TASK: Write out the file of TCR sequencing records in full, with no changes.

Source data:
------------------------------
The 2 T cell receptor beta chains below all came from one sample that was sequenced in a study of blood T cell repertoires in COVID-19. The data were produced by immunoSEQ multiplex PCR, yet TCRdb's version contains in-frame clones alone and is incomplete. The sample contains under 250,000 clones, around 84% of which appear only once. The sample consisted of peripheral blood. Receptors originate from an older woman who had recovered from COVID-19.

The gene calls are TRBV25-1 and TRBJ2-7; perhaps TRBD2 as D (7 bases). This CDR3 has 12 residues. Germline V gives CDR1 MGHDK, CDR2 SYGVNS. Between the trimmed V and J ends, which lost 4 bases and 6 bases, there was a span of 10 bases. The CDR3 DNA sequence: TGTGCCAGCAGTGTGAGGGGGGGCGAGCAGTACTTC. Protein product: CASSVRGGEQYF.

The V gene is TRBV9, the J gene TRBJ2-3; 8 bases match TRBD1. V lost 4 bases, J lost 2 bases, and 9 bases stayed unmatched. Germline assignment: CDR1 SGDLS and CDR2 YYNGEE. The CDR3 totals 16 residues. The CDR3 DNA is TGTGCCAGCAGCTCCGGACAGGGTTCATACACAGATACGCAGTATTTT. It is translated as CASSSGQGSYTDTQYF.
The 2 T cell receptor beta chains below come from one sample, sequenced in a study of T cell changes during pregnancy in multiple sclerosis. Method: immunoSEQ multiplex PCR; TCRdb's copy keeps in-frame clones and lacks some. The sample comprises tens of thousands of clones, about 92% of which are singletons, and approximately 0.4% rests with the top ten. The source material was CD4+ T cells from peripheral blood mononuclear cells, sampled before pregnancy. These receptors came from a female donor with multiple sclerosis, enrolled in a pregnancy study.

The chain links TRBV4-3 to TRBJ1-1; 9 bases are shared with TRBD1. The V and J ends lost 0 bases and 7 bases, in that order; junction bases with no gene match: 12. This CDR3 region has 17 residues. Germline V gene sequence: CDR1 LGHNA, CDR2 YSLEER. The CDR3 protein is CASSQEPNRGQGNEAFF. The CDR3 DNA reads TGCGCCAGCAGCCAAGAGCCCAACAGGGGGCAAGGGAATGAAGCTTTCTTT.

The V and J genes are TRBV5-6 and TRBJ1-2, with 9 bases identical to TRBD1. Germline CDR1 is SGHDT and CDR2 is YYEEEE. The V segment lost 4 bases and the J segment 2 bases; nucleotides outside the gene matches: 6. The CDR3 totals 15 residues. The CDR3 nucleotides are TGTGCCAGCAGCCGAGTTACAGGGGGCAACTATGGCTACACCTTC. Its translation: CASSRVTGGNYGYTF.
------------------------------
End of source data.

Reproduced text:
The 2 T cell receptor beta chains below all came from one sample that was sequenced in a study of blood T cell repertoires in COVID-19. The data were produced by immunoSEQ multiplex PCR, yet TCRdb's version contains in-frame clones alone and is incomplete. The sample contains under 250,000 clones, around 84% of which appear only once. The sample consisted of peripheral blood. Receptors originate from an older woman who had recovered from COVID-19.

The gene calls are TRBV25-1 and TRBJ2-7; perhaps TRBD2 as D (7 bases). This CDR3 has 12 residues. Germline V gives CDR1 MGHDK, CDR2 SYGVNS. Between the trimmed V and J ends, which lost 4 bases and 6 bases, there was a span of 10 bases. The CDR3 DNA sequence: TGTGCCAGCAGTGTGAGGGGGGGCGAGCAGTACTTC. Protein product: CASSVRGGEQYF.

The V gene is TRBV9, the J gene TRBJ2-3; 8 bases match TRBD1. V lost 4 bases, J lost 2 bases, and 9 bases stayed unmatched. Germline assignment: CDR1 SGDLS and CDR2 YYNGEE. The CDR3 totals 16 residues. The CDR3 DNA is TGTGCCAGCAGCTCCGGACAGGGTTCATACACAGATACGCAGTATTTT. It is translated as CASSSGQGSYTDTQYF.
The 2 T cell receptor beta chains below come from one sample, sequenced in a study of T cell changes during pregnancy in multiple sclerosis. Method: immunoSEQ multiplex PCR; TCRdb's copy keeps in-frame clones and lacks some. The sample comprises tens of thousands of clones, about 92% of which are singletons, and approximately 0.4% rests with the top ten. The source material was CD4+ T cells from peripheral blood mononuclear cells, sampled before pregnancy. These receptors came from a female donor with multiple sclerosis, enrolled in a pregnancy study.

The chain links TRBV4-3 to TRBJ1-1; 9 bases are shared with TRBD1. The V and J ends lost 0 bases and 7 bases, in that order; junction bases with no gene match: 12. This CDR3 region has 17 residues. Germline V gene sequence: CDR1 LGHNA, CDR2 YSLEER. The CDR3 protein is CASSQEPNRGQGNEAFF. The CDR3 DNA reads TGCGCCAGCAGCCAAGAGCCCAACAGGGGGCAAGGGAATGAAGCTTTCTTT.

The V and J genes are TRBV5-6 and TRBJ1-2, with 9 bases identical to TRBD1. Germline CDR1 is SGHDT and CDR2 is YYEEEE. The V segment lost 4 bases and the J segment 2 bases; nucleotides outside the gene matches: 6. The CDR3 totals 15 residues. The CDR3 nucleotides are TGTGCCAGCAGCCGAGTTACAGGGGGCAACTATGGCTACACCTTC. Its translation: CASSRVTGGNYGYTF.